These ripples of rising costs are turning into waves—and those waves are savagely eroding the buying power of our already pitiful average incomes. Meanwhile, the flood of tourists the Lewis and Clark Bicentennial was supposed to generate may well be cut to a trickle as people decide Montana is just too far to drive and too much to spend in the Bush era of economic chaos and uncertainty.
What we are seeing is not just the crumbling of the Bush presidency, but the dissolution of the entire Republican political foundation. Contrary to their promises, widespread deregulation has not brought us prosperity, but has left us defenseless against predatory corporations, while fouling our air and water and lands for generations to come.
Contrary to their promises, the Republican “leaders” have not brought government spending under control, but have plunged both the nation and state into budgetary disasters. Here at home, the profligate and irresponsible spending by the state on firefighting costs only mirrors the national excesses in spending on war, corporate subsidies, and foolish tax cuts for those who need them least. Montana is funding its schools on a baloney budget, but as recent news stories report, we’re buying T-bone steaks for fire crews.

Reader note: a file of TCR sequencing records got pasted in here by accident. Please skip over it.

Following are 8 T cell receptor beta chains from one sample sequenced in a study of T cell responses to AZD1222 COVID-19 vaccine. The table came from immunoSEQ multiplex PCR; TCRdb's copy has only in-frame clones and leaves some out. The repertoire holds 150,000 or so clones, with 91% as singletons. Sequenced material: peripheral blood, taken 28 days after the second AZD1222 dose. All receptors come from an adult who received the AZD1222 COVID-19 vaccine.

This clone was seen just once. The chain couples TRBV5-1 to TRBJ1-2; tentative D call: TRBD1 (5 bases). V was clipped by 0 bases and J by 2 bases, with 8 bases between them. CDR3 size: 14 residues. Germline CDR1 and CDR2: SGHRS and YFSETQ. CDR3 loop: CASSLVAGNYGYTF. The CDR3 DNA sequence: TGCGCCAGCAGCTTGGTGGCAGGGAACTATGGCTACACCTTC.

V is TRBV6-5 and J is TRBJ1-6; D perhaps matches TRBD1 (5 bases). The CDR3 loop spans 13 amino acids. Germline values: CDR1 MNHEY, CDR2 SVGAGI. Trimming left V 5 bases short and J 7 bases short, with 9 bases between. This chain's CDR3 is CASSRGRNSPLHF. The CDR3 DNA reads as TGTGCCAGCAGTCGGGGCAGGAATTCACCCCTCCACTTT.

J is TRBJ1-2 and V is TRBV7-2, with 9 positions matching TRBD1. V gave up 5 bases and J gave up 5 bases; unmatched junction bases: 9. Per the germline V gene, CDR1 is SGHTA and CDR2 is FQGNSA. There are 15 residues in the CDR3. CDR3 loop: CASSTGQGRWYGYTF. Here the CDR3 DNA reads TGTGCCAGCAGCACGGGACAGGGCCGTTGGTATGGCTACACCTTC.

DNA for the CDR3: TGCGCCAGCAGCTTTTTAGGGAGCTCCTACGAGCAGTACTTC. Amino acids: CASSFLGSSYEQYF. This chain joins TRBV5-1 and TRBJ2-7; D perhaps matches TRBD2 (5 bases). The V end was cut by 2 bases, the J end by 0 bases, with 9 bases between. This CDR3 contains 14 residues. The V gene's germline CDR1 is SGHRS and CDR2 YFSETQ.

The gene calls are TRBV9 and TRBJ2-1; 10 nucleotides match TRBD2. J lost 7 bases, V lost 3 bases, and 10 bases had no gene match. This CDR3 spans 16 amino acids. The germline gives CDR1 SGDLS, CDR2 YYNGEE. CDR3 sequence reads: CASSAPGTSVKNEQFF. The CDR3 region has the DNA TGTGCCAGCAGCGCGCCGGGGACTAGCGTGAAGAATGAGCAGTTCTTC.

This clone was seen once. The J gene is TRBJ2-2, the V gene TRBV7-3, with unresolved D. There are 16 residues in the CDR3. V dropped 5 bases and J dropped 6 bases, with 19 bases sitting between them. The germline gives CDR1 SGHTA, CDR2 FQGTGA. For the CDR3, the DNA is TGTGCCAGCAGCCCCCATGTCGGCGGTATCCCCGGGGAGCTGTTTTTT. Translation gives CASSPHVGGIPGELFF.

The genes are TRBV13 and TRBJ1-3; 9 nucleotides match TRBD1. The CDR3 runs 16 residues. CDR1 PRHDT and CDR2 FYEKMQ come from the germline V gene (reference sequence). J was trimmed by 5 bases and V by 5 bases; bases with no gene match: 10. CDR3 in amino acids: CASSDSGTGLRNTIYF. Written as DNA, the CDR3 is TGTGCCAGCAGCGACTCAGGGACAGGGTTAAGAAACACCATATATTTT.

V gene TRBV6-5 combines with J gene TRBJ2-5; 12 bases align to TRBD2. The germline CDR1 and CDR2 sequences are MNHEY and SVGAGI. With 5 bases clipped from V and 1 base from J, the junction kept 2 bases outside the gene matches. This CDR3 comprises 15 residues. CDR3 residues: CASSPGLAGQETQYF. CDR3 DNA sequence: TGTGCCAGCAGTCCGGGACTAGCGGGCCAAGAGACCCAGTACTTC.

As the Republican paradigms and economic theories fall apart, they are mirrored by the rudderless policies of their candidates. For real comedy these days, one need only to look to the Republican gubernatorial campaigns. Pat Davison, who tried to slip his Californian running mate in as a Montanan, is spending tons of his own money trying to keep his faltering campaign on its feet until the primary election. Failing that, which he is, Mr. Davison figures it’s worth reaching up to drag his opponent, Secretary of State Bob Brown, down with him. Instead of talking about issues, their campaigns are flailing away at each other in front of the Commissioner of Political Practices over competing charges of campaign ethics violations.
Meanwhile, in a total vacuum of meaningful leadership, Montana faces a mounting series of crises. Recent predictions say the fire season ahead will be worse than expected. Given the irresponsible excesses in past fire spending, one might think there would be a plan to rectify the situation. But there isn’t. Nor is there a plan for school funding or virtually any aspect of the state’s future.
Our state and nation are adrift as the chaos we have wreaked abroad comes home to roost. In a word, the Republicans have failed. It’s time to try something else—but the leadership vacuum seems to extend far beyond party lines.
When not lobbying the Montana Legislature, George Ochenski is rattling the cage of the political establishment as a political analyst for the Independent. Contact Ochenski at email@example.com.